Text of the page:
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Empty nesters are enjoying better social lives, traveling more frequently and have more financial freedom, according to the most recent
As a whole, nine out of ten empty nesters, defined as those whose children have permanently moved out of the home, indicate they are happy and look forward to more social and personal time now that the kids are gone. The top responses included:
- Having more personal time (95 percent)
- Lower grocery bills and fewer expenses (91 percent)
- Spending more time with their significant other or dating (85 percent)
- Going on a dream vacation (80 percent)
- Socializing with friends (80 percent)
- No longer attending school-related functions (68 percent)
"As with most transitions in life, when the kids leave the home, many adults have a period of exploration," said
Lend a Hand, Not a Room
The empty nesters surveyed were asked what they would rather do if their adult child was facing a hard time with finances – help support them financially or allow them to move back home. The answer was clear: 68 percent said they'd lend their child financial support rather than allowing them to move back home.
Ehle said, "Once kids leave the home, parents take a close look at their home and often find their large home no longer fits their new lifestyle. Do they need all this space? Do they want to maintain the large yard? So, they think about downsizing or moving to a new area. Often, they look at redecorating their kids' former rooms as a temporary solution before making the leap to move."
The survey revealed that 70 percent have turned their child's room into another room for personal use, including 34 percent as a guest room; 14 percent as an office; four percent as a media room and two percent as a storage/junk room.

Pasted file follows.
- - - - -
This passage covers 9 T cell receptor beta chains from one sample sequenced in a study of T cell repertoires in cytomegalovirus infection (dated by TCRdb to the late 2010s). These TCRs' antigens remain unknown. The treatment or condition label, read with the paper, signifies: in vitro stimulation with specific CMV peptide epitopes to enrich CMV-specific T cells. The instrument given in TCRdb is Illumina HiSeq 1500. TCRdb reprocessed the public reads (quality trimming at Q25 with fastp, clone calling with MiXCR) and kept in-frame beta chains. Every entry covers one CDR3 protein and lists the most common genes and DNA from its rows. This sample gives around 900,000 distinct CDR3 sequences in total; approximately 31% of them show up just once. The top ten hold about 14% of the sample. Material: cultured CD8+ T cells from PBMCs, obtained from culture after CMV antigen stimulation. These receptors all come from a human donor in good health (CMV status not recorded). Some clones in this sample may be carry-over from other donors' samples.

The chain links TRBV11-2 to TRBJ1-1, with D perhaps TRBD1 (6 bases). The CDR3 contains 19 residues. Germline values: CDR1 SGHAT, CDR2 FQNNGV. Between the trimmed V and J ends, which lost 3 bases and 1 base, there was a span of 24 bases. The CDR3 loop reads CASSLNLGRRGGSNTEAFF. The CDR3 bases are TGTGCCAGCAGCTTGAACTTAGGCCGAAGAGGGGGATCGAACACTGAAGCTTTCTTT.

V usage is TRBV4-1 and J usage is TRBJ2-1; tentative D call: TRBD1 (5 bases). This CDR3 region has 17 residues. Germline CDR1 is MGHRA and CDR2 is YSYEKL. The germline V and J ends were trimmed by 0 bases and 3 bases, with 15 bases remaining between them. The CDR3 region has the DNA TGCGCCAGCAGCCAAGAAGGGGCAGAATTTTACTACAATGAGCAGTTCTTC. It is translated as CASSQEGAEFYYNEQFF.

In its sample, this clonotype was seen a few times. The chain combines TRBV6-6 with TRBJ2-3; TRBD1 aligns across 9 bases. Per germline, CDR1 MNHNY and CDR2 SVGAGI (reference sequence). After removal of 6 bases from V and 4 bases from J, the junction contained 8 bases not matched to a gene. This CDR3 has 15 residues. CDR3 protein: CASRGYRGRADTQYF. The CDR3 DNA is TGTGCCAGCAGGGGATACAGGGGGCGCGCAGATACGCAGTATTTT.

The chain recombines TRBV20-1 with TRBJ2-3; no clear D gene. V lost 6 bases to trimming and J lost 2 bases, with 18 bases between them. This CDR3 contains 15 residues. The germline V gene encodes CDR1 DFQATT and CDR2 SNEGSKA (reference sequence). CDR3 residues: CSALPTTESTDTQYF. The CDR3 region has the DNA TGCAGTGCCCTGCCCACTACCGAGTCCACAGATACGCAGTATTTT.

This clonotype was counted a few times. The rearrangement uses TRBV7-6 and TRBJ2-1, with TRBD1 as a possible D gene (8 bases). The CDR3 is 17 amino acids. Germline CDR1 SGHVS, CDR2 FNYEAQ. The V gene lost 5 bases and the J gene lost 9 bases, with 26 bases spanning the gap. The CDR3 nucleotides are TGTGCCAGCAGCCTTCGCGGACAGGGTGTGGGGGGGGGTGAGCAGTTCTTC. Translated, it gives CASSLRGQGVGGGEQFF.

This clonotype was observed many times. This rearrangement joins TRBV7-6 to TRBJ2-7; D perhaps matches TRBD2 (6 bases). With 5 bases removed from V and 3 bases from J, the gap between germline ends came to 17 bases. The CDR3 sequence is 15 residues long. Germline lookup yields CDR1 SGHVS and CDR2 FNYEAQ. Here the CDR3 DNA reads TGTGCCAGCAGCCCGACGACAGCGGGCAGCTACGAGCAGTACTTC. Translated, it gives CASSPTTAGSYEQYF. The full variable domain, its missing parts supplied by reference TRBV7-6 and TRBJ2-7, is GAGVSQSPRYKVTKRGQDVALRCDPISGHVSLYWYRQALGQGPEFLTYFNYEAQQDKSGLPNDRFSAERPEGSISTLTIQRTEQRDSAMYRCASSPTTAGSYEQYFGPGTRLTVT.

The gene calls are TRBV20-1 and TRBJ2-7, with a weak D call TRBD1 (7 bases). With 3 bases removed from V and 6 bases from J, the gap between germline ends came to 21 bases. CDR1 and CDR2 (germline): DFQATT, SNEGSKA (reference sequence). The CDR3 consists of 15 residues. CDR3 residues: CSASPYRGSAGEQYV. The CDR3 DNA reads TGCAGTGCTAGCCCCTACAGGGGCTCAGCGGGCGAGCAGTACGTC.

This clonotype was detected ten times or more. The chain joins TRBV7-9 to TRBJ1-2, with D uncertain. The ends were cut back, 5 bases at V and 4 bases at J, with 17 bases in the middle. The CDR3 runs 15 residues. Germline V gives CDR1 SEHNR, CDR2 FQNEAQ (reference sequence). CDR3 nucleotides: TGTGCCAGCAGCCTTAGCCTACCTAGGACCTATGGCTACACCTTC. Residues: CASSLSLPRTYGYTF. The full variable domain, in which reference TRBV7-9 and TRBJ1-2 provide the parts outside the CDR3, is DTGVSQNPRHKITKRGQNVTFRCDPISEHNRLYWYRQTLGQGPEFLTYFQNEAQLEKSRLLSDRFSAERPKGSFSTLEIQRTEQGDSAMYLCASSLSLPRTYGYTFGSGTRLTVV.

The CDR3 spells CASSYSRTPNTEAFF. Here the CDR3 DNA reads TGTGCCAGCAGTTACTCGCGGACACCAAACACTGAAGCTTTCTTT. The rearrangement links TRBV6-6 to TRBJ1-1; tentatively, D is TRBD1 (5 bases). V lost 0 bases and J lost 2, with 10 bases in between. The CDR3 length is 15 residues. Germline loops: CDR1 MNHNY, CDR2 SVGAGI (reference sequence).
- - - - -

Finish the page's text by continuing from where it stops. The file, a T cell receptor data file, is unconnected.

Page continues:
Making plans to move
When asked if respondents are planning to move now that the kids are out of the house, more than half (55 percent) are planning to move to a new home at some point in the future, with nearly 10 percent indicating they may move out of state or to a warmer climate.
"Becoming an empty nester marks a new life phase, and downsizing in place or moving to a new home is an exciting part of the transition away from their primary career or from the day-to-day rearing of school-aged children," said Ehle. "Whether staying close to home or moving across the country, there are many options for empty nesters as they plan for their newfound freedom," added Ehle.
Savings Inspired by Wanderlust
No longer budgeting for kids-related expenses, empty nesters are now saving for "big ticket" items besides their retirement and a new home. According to the
Other top mentions: 50 percent are saving for their children and grandchildren's inheritance; 38 percent are saving for a sports car, boat or other recreational vehicle; and 21 percent are saving for a second/vacation home.
Del Webb has been surveying the 50 and older demographic for more than 15 years, seeking to better understand the attitudes and opinions of this generation. The diverse definitions of retirement reflect the diversity of the baby boomer generation and are evident in the variety of Del Webb community sizes, types and locations across the nation.
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SOURCE Del Webb